Android TV allows third-party apps to target the largest screens in your house. TVs are huge displays that are shared by the whole family, making them great for not just media consumption (watching videos) but also displaying any passive information you want.
Passive displays have fascinated me for a while, since the rise of smart mirror apps like HomeMirror. Using an old tablet, you can mount a mirror on the wall that also provides you with timely information: the latest news, weather, stock prices, and time. I’ve kept coming back to the idea of a TV, however, because there’s a lot of potential there. With this latest app I’ve been working on, NeoDash, a powerful and modular dashboard is created that gives you a lot of control while making it aesthetically pleasing.
Development was easier than it could be, but also rather challenging. I have incorporated two other projects, pretty much off-the-shelf, which made it challenging to adapt code for a TV. These two other projects were themselves complex, with several modules and a variety of unnecessary features. The app is still fairly small, although there’s plenty of optimization that could be done in the future.
Wallpapers are a very personal thing. Many people may want to personalize it with photos of a recent trip, or of their family. By default, the Android TV launcher has a rather plain picture of mountains and nothing else. This is not something which can be changed. Additionally, there is the Backdrop screensaver which moves between a collection of interesting photos but without much customization.
In creating a new screensaver app, I wanted to let users choose from a variety of wallpaper sources. If there was no source picker, then my implementation wouldn’t be any better. While I could try to build a series of custom implementations, there is already a third-party app which supports many sources: Muzei. This open-source app was created by Roman Nurik and maintained with the help of Ian Lake. Third-party developers have created a lot of sources, giving users ample choice.
Muzei currently doesn’t support Android TV, but it is open source. So I incorporated that code into the app. Users can select from the apps on their device. The default source pulls from popular works of art. What the app also does now is creates a high priority recommendation with this content and an additional background parameter. What does that mean? When you go home to the launcher, it appears as the first recommendation and changes the background. It’s a bit of a workaround, but it effectively changes your homescreen background. (This feature will probably only work on Android N and lower. The Android O launcher doesn’t seem like it’ll have full-res custom backgrounds.)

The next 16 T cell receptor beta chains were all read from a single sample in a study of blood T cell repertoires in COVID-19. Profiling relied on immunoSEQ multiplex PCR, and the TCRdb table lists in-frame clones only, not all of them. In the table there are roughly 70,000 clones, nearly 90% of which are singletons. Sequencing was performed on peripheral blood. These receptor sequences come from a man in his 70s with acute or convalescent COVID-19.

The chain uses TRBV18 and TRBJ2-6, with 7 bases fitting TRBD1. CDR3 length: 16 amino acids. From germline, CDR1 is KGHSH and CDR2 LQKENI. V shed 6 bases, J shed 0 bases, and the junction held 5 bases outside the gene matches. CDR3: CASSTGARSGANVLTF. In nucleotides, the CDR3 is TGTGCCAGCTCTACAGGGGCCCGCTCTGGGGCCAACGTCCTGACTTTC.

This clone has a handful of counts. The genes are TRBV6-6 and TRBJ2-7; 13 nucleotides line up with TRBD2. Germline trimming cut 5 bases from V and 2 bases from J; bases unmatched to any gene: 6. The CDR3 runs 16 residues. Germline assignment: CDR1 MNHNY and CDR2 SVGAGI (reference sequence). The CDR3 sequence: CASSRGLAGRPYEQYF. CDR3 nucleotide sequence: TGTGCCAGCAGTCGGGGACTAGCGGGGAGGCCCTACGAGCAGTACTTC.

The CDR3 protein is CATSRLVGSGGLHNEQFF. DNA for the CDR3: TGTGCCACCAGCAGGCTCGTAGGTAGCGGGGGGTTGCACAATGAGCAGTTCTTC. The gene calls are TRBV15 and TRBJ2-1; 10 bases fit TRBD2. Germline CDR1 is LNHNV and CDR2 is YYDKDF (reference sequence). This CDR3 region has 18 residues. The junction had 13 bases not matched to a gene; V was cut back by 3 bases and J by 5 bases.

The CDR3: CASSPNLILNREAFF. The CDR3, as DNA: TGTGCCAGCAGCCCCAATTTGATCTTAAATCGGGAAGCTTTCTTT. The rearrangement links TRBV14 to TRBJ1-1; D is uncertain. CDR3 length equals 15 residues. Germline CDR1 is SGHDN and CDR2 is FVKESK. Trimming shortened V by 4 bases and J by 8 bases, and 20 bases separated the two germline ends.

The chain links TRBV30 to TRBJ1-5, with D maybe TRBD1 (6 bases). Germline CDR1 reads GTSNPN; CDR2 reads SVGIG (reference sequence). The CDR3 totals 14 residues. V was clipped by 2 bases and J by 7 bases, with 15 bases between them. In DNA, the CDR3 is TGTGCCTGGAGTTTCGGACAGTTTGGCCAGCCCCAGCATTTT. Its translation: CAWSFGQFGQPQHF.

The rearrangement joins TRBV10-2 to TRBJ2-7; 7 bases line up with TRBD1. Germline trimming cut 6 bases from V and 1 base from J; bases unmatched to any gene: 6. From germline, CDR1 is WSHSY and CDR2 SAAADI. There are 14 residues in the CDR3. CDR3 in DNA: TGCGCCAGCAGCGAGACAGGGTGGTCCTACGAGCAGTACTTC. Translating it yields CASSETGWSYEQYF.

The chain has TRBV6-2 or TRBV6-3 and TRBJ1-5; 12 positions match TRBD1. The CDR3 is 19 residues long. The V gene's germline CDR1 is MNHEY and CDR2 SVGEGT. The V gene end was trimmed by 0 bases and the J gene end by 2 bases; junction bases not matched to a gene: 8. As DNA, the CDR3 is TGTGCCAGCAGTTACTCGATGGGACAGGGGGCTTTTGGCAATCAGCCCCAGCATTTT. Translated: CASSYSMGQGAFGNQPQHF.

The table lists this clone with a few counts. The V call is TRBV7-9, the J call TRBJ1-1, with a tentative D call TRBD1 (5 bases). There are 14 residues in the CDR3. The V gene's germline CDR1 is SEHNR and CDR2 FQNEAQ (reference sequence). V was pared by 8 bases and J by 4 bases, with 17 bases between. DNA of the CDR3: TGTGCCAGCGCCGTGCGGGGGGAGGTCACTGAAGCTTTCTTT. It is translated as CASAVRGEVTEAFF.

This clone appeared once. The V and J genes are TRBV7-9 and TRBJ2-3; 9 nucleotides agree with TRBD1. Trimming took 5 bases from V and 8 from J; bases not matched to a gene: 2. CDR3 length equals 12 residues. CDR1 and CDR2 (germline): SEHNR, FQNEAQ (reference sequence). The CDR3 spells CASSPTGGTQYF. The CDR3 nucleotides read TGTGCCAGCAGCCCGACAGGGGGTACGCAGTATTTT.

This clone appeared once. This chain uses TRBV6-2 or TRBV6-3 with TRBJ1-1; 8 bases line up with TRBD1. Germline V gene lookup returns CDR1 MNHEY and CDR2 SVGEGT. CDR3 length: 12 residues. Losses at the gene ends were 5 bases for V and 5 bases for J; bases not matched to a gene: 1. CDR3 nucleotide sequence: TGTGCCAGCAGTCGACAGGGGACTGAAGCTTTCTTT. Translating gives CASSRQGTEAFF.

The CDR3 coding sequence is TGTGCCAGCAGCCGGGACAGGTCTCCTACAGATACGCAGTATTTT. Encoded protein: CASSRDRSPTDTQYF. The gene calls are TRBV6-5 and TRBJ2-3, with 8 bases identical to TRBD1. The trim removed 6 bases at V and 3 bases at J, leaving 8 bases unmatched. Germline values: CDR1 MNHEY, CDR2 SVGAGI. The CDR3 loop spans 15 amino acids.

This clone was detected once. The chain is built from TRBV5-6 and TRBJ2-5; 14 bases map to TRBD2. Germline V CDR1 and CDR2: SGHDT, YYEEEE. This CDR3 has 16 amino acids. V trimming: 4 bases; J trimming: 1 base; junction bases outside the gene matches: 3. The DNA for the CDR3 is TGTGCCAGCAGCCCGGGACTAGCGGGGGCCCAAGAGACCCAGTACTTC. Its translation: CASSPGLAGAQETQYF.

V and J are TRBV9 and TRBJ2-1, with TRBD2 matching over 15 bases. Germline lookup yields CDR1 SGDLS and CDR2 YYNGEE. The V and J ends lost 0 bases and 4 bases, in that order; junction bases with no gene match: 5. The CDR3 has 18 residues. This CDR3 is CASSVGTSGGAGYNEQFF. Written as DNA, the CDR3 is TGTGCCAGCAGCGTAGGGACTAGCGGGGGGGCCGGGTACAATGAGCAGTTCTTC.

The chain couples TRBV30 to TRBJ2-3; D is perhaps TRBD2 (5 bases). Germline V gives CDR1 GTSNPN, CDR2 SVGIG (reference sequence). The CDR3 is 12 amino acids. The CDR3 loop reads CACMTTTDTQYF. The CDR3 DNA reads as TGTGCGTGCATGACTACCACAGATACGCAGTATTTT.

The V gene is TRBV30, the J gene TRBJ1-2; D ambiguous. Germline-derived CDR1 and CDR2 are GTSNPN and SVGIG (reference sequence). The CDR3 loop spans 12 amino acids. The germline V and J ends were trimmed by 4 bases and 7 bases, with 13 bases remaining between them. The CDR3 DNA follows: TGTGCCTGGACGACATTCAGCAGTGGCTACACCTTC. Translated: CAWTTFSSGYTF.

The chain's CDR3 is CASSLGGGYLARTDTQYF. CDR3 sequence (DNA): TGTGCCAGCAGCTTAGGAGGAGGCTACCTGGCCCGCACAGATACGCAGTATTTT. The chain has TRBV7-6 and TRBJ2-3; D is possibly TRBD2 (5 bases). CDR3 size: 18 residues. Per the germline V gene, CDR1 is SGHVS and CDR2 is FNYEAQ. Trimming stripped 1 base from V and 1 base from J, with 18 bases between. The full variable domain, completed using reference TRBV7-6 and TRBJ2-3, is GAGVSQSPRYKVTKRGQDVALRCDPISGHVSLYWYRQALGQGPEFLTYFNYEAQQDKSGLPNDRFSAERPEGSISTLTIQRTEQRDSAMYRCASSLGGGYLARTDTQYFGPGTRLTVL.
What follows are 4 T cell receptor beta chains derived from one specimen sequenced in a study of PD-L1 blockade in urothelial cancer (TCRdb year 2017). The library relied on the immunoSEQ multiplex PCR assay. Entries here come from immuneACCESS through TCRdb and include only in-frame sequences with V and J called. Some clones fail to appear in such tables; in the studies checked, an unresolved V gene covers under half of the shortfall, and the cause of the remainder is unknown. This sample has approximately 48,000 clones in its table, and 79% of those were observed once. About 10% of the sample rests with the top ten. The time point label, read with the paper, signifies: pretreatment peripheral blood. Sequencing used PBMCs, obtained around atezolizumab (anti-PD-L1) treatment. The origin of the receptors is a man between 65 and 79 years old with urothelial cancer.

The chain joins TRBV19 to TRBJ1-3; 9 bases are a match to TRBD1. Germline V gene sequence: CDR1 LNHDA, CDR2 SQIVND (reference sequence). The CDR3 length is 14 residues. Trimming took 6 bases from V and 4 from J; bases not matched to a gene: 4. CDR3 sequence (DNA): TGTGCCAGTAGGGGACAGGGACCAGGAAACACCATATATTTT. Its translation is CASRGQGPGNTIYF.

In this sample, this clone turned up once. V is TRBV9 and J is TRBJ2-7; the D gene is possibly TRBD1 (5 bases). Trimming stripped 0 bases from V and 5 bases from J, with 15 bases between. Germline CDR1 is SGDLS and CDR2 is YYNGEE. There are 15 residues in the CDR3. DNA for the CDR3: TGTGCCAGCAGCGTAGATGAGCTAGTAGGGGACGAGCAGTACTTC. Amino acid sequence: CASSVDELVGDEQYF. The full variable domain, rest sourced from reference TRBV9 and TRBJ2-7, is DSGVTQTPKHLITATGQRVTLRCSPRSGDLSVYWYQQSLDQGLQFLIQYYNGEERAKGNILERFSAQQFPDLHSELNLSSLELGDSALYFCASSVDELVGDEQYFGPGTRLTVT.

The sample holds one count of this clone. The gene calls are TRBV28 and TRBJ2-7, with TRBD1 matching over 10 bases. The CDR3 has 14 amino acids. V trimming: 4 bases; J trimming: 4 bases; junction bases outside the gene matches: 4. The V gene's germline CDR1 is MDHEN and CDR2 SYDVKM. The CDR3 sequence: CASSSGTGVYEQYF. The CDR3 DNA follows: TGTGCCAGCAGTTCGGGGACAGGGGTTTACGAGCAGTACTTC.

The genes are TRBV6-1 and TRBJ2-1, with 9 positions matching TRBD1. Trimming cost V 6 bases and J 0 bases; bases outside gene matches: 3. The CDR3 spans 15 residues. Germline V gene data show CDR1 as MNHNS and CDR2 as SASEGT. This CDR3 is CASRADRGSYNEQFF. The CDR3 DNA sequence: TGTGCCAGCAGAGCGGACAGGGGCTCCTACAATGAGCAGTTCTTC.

In addition to the source, users can customize the look of the pictures. They can dim the image, make it grayscale, or apply a blur. These settings all come straight from Muzei. When these effects are applied to the screensaver, it makes it work much better with the information on top. The screensaver does show pertinent information about each artwork including the title, attribution, and name of the source. If you click the center DPAD button, the image temporarily unblurs so you can see it, just like double-tapping in Muzei.
A wallpaper is great, but this is a screensaver app and users expect to have a lot of custom content. You’ll want the time, of course, but there’s plenty of other data: weather, number of notifications, system health, calendar events, and much more. I didn’t want to build all these extensions myself.
There is another open source app called DashClock. Also created by Roman Nurik, the mobile app is a widget which appears on your homescreen. Third-party apps can create small extensions which place can information into this widget. Users can select the order and extensions they want. It’s very much like the Complications API on Android Wear.
I also incorporated this app into NeoDash. It took some time to get the app incorporated. The default weather extension is broken, and there were a handful of user interface problems I had to solve. I also added a few new extensions for users. As you can see from one of the early releases, there was a lot of user interface tweaking that had to be done to make the two apps behave well together along with my custom code.
A new feature I added is the option to put your home Wi-Fi details on the TV as a QR code, making it easy for guests to connect to your Wi-Fi without the need to type in complex passwords. It just works. The screenshot also shows a variety of UI tweaks I have made: changing fonts, adding the user-controlled blur to the background, and changing some spacing. Everything is setup to be customized by users and the UI is optimized for a simple remote control.
I think this is really neat, and by using already-existing platforms you already get a lot of support in the app. Of course, most of these third-party plugins probably don’t support TVs, so you’ll need to contact the developers or sideload them. This would not be so far along without these two apps being open source, so I’m grateful to all of those contributors of those two apps.
It’s a great example of the potential that TVs have to display pertinent information. Combining this with Assistant could make it better. You could view traffic info, your reminders, calendar entries, and more without having to ask.
The app is free to download on Google Play, and is available on GitHub.